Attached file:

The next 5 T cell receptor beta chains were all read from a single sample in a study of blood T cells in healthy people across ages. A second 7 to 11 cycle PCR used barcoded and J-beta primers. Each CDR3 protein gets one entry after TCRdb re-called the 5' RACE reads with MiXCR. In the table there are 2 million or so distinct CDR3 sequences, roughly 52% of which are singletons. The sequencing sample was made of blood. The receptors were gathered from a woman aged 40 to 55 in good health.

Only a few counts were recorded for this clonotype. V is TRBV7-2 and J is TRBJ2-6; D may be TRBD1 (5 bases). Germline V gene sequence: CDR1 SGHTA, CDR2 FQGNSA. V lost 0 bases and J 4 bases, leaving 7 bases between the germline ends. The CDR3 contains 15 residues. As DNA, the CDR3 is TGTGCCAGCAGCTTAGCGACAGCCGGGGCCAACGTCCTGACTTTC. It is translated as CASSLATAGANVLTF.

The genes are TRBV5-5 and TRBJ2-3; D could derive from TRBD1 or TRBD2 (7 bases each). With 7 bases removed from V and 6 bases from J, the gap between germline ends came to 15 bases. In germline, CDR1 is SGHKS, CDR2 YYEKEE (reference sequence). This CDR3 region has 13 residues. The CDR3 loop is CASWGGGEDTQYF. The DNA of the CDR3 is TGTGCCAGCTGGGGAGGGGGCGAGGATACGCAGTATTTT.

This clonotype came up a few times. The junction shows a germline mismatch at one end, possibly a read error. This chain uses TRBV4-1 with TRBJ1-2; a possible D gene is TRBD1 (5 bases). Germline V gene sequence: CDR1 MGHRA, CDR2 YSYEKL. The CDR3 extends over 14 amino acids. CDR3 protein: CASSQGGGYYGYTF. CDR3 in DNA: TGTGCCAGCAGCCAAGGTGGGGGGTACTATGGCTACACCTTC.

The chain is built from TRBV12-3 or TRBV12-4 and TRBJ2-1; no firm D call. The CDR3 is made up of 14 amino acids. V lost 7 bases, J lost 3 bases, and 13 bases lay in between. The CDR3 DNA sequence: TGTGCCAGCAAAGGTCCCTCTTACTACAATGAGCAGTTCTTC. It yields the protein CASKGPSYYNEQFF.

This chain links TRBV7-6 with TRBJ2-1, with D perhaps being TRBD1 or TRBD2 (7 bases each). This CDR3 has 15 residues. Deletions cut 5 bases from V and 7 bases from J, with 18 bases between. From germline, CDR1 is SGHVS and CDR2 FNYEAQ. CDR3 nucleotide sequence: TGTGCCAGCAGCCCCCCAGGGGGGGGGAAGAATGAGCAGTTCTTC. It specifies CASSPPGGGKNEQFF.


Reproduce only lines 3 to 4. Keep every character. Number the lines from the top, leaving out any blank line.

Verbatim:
The genes are TRBV5-5 and TRBJ2-3; D could derive from TRBD1 or TRBD2 (7 bases each). With 7 bases removed from V and 6 bases from J, the gap between germline ends came to 15 bases. In germline, CDR1 is SGHKS, CDR2 YYEKEE (reference sequence). This CDR3 region has 13 residues. The CDR3 loop is CASWGGGEDTQYF. The DNA of the CDR3 is TGTGCCAGCTGGGGAGGGGGCGAGGATACGCAGTATTTT.

This clonotype came up a few times. The junction shows a germline mismatch at one end, possibly a read error. This chain uses TRBV4-1 with TRBJ1-2; a possible D gene is TRBD1 (5 bases). Germline V gene sequence: CDR1 MGHRA, CDR2 YSYEKL. The CDR3 extends over 14 amino acids. CDR3 protein: CASSQGGGYYGYTF. CDR3 in DNA: TGTGCCAGCAGCCAAGGTGGGGGGTACTATGGCTACACCTTC.